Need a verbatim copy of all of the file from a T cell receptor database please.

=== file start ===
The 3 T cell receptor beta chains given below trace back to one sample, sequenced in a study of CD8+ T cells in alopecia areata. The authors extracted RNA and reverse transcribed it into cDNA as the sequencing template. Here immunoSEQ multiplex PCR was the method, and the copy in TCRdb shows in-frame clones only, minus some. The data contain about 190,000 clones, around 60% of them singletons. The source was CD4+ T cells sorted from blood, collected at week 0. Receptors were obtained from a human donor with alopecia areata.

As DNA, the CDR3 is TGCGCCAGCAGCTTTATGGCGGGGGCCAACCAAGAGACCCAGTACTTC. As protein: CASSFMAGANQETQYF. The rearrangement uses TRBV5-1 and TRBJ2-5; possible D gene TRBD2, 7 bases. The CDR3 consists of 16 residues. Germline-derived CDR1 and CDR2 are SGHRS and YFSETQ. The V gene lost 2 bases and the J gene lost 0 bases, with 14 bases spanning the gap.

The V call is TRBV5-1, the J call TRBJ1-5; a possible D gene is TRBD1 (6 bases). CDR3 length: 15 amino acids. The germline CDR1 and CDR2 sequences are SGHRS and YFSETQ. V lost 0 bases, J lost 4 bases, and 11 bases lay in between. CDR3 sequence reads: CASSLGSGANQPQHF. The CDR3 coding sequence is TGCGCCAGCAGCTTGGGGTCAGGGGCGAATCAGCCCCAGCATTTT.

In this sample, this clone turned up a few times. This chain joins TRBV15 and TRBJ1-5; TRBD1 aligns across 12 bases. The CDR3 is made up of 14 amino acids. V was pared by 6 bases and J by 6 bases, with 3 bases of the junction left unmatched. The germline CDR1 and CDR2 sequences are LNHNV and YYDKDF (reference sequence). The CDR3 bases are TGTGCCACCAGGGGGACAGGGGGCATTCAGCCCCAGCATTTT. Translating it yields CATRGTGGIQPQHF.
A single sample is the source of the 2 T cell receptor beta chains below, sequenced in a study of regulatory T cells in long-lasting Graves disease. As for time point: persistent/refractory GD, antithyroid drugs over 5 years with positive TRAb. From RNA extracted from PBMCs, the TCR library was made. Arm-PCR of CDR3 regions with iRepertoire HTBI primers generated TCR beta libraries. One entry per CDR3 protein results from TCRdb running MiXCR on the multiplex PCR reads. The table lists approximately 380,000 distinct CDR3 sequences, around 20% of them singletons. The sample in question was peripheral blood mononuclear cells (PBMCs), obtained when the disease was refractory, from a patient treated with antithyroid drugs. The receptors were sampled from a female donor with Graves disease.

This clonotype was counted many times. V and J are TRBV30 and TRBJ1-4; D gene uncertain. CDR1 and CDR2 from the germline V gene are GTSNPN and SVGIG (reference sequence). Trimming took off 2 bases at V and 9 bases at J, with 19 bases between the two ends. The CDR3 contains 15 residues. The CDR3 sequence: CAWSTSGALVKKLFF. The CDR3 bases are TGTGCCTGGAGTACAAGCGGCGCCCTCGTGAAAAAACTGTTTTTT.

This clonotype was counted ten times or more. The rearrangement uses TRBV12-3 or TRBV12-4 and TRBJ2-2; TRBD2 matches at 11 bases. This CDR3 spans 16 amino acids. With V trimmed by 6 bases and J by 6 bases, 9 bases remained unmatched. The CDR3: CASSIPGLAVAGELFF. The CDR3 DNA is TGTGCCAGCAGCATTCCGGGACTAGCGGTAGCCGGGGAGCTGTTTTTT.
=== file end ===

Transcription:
The 3 T cell receptor beta chains given below trace back to one sample, sequenced in a study of CD8+ T cells in alopecia areata. The authors extracted RNA and reverse transcribed it into cDNA as the sequencing template. Here immunoSEQ multiplex PCR was the method, and the copy in TCRdb shows in-frame clones only, minus some. The data contain about 190,000 clones, around 60% of them singletons. The source was CD4+ T cells sorted from blood, collected at week 0. Receptors were obtained from a human donor with alopecia areata.

As DNA, the CDR3 is TGCGCCAGCAGCTTTATGGCGGGGGCCAACCAAGAGACCCAGTACTTC. As protein: CASSFMAGANQETQYF. The rearrangement uses TRBV5-1 and TRBJ2-5; possible D gene TRBD2, 7 bases. The CDR3 consists of 16 residues. Germline-derived CDR1 and CDR2 are SGHRS and YFSETQ. The V gene lost 2 bases and the J gene lost 0 bases, with 14 bases spanning the gap.

The V call is TRBV5-1, the J call TRBJ1-5; a possible D gene is TRBD1 (6 bases). CDR3 length: 15 amino acids. The germline CDR1 and CDR2 sequences are SGHRS and YFSETQ. V lost 0 bases, J lost 4 bases, and 11 bases lay in between. CDR3 sequence reads: CASSLGSGANQPQHF. The CDR3 coding sequence is TGCGCCAGCAGCTTGGGGTCAGGGGCGAATCAGCCCCAGCATTTT.

In this sample, this clone turned up a few times. This chain joins TRBV15 and TRBJ1-5; TRBD1 aligns across 12 bases. The CDR3 is made up of 14 amino acids. V was pared by 6 bases and J by 6 bases, with 3 bases of the junction left unmatched. The germline CDR1 and CDR2 sequences are LNHNV and YYDKDF (reference sequence). The CDR3 bases are TGTGCCACCAGGGGGACAGGGGGCATTCAGCCCCAGCATTTT. Translating it yields CATRGTGGIQPQHF.
A single sample is the source of the 2 T cell receptor beta chains below, sequenced in a study of regulatory T cells in long-lasting Graves disease. As for time point: persistent/refractory GD, antithyroid drugs over 5 years with positive TRAb. From RNA extracted from PBMCs, the TCR library was made. Arm-PCR of CDR3 regions with iRepertoire HTBI primers generated TCR beta libraries. One entry per CDR3 protein results from TCRdb running MiXCR on the multiplex PCR reads. The table lists approximately 380,000 distinct CDR3 sequences, around 20% of them singletons. The sample in question was peripheral blood mononuclear cells (PBMCs), obtained when the disease was refractory, from a patient treated with antithyroid drugs. The receptors were sampled from a female donor with Graves disease.

This clonotype was counted many times. V and J are TRBV30 and TRBJ1-4; D gene uncertain. CDR1 and CDR2 from the germline V gene are GTSNPN and SVGIG (reference sequence). Trimming took off 2 bases at V and 9 bases at J, with 19 bases between the two ends. The CDR3 contains 15 residues. The CDR3 sequence: CAWSTSGALVKKLFF. The CDR3 bases are TGTGCCTGGAGTACAAGCGGCGCCCTCGTGAAAAAACTGTTTTTT.

This clonotype was counted ten times or more. The rearrangement uses TRBV12-3 or TRBV12-4 and TRBJ2-2; TRBD2 matches at 11 bases. This CDR3 spans 16 amino acids. With V trimmed by 6 bases and J by 6 bases, 9 bases remained unmatched. The CDR3: CASSIPGLAVAGELFF. The CDR3 DNA is TGTGCCAGCAGCATTCCGGGACTAGCGGTAGCCGGGGAGCTGTTTTTT.